Beaches south of Westport
The area south-west of Westport along the coast has a designated an Area of Outstanding Natural Beauty with the town of Louisburg as the focal point. Drive the Atlantic coast, where blanket bogs go from the Mountain Landscape with Croagh Patrick as the highest point. Climb Croagh Patrick during the summer months and the last Sunday of July is called Reek Sunday when a climb is considered a pilgrimage. We recommend climbing Croagh Patrick any time but that Sunday.
13. Beltra Beach
GPS Lat 53.7891, Long 09.6586
Bealtra Blue Flag beach ( Barr Trá in Irish) near the village of Murrish 12 km south-west of Westport on the R335 is suited to families. The name Irish Barr Trá means the ‘top of the beach’, on a narrow neck of land forming a link to a previously offshore island. As the beach is over 1km long its is great for walking, with a 4 km peninsula walk along the headland. Like Mulranny Beach there are stones at the high tide mark below the dunes and a long sandy safe beach below the high tide mark. A Lifeguard in summer, access ramp but no disabled facilities. Great views of Croagh Patrick from the beach area.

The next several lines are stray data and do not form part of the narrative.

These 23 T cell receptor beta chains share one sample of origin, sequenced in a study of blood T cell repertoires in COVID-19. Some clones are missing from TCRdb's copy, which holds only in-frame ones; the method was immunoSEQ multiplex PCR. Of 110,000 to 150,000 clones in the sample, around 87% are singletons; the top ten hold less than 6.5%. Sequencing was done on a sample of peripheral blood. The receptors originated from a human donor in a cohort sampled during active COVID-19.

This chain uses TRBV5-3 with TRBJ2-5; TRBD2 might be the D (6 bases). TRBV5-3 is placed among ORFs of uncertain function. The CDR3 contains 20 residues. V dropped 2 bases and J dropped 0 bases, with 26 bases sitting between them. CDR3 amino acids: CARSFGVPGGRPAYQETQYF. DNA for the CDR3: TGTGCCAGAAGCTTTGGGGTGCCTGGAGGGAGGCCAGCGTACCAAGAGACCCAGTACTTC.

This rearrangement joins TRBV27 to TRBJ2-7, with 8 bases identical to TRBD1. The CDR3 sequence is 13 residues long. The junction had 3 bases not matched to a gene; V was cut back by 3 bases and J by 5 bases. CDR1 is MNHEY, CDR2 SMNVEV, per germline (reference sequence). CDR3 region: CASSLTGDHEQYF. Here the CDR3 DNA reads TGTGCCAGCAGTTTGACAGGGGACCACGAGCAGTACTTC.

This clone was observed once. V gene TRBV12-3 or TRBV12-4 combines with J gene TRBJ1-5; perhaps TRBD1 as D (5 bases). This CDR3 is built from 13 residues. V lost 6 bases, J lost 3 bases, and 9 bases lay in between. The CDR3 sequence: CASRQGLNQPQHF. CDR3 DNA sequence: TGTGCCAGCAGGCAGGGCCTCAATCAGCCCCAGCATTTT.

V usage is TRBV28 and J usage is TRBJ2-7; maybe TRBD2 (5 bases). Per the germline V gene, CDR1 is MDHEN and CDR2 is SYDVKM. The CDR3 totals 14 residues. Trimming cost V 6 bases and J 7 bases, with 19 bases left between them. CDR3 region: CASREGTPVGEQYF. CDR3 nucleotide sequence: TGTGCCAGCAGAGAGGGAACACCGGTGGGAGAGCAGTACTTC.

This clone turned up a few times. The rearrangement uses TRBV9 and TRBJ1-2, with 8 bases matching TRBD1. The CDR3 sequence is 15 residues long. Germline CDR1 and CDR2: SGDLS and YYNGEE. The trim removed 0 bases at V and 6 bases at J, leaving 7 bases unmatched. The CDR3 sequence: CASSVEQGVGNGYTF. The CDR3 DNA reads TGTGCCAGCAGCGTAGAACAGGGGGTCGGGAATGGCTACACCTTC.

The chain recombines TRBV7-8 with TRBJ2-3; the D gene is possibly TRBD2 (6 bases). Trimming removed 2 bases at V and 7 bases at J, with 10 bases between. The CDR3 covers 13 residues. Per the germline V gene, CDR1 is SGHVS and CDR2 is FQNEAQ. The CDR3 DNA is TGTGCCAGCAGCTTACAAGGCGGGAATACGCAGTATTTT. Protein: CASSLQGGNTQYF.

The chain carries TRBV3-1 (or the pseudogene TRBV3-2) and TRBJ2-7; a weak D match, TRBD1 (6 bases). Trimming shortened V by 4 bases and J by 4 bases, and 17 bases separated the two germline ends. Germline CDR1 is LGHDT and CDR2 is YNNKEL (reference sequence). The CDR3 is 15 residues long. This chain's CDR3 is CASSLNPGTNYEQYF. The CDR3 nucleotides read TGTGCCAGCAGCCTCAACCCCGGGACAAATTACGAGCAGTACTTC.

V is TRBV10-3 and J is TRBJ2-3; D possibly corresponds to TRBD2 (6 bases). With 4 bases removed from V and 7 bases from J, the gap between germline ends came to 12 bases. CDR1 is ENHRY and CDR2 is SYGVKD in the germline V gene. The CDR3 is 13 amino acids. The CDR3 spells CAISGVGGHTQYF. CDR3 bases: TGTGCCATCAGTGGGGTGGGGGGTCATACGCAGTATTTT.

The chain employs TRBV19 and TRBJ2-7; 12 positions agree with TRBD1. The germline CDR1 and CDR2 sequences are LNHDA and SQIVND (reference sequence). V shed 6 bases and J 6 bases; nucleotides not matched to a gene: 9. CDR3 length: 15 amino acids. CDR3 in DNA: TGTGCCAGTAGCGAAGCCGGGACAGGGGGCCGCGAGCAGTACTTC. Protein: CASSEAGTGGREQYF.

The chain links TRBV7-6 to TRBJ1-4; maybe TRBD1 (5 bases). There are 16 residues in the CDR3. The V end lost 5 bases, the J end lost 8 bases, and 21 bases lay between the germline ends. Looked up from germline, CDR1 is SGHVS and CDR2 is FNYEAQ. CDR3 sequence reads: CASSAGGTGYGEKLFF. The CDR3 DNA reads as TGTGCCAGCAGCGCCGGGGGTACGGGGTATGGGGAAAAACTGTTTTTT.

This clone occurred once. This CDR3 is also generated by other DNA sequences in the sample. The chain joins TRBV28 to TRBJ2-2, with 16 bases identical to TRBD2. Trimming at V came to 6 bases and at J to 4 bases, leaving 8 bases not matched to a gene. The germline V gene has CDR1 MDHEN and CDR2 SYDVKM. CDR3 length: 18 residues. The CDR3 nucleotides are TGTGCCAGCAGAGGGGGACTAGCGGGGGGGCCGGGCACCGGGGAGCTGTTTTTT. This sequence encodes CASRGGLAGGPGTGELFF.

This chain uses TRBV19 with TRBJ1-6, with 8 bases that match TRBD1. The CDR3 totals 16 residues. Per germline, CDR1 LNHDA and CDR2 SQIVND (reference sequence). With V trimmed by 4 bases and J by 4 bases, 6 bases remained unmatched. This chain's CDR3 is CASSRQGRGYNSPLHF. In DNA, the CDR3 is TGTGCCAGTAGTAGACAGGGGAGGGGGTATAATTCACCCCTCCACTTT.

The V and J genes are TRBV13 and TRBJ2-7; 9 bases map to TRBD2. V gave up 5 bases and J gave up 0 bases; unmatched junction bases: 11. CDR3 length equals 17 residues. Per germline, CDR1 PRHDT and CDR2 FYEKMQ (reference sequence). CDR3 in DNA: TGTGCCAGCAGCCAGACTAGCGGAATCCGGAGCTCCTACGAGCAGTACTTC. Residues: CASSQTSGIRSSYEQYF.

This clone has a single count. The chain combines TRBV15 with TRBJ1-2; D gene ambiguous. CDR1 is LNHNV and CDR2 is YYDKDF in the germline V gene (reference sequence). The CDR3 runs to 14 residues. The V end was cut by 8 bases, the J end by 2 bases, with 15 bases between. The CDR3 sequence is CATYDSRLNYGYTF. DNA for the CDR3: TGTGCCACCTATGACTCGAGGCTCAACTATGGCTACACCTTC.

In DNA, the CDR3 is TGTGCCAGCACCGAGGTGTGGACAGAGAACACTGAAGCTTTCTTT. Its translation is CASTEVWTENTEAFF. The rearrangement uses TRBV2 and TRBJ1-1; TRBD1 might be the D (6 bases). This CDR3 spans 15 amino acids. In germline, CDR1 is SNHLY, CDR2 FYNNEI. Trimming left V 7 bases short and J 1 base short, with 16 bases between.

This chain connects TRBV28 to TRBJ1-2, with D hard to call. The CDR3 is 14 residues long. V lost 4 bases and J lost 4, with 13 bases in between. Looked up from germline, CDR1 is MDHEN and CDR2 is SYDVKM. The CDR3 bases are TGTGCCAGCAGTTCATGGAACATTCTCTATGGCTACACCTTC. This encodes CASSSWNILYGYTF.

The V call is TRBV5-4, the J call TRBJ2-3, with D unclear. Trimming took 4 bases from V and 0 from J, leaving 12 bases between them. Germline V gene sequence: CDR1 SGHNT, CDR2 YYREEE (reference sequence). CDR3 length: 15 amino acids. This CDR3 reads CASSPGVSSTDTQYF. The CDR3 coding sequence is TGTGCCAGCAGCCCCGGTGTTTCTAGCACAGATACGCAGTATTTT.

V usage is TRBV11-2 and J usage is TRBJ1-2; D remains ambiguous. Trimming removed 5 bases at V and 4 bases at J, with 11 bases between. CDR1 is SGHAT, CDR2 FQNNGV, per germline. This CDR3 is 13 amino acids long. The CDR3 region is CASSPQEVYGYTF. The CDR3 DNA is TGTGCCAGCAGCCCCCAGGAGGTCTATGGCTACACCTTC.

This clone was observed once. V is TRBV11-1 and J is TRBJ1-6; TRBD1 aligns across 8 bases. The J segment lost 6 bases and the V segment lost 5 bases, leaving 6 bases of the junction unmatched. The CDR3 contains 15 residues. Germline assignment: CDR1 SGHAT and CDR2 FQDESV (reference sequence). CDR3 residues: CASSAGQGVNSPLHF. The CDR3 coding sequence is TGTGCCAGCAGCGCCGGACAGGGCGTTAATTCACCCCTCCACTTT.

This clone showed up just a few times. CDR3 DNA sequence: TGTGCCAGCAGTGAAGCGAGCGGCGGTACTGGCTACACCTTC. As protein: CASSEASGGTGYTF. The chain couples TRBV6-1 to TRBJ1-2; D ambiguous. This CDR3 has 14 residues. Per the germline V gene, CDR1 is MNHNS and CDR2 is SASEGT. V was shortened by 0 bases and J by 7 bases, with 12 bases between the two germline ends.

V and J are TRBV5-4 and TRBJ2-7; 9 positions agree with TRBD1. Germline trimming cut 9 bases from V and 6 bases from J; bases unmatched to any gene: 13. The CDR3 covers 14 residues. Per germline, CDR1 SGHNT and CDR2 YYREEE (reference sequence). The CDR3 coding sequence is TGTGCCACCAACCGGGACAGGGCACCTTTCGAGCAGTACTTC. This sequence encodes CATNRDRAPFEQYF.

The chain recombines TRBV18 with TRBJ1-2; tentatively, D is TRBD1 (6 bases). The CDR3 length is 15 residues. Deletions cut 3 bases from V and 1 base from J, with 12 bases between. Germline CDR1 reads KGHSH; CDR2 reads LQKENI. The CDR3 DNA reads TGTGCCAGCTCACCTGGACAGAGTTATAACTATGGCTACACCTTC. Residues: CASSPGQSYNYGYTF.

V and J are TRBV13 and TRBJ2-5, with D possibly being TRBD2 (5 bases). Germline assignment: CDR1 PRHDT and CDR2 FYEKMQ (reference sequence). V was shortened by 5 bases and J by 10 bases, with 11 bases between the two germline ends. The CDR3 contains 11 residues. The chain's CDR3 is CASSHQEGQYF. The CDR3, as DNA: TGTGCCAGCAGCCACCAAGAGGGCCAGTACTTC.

14. Carrowmore Beach
GPS Lat 53.7696 Long 09.8211
Carrowmore Beach beach 25km south of Westport on the R335 is 1km from Louisburg. Set on a rock outcrop of Clew Bay the sandy beach is almost 1km long. Great for swimming and water sports with a lifeguard on patrol in summer. Access for disabled, but no facilities.
15. Clare Island
GPS. Lat 53.7999 Long 09.9511
Take the ferry off the south Mayo Coast to Clare Island from Roonagh Pier, which is 7km south of Louisburg or 22 km from Westport ( on inland route The island is one of the inhabited Wild Atlantic Way Islands and the beach is on either side of the island pier. The Blue Flag sandy beach is 1/2 km long and suited to swimming and water spouts. The island is great for walking. Food available at the pub by the pier. At the top of the pier is Granuaile Castle from 16th Century pirate Queen Grace O’Malley.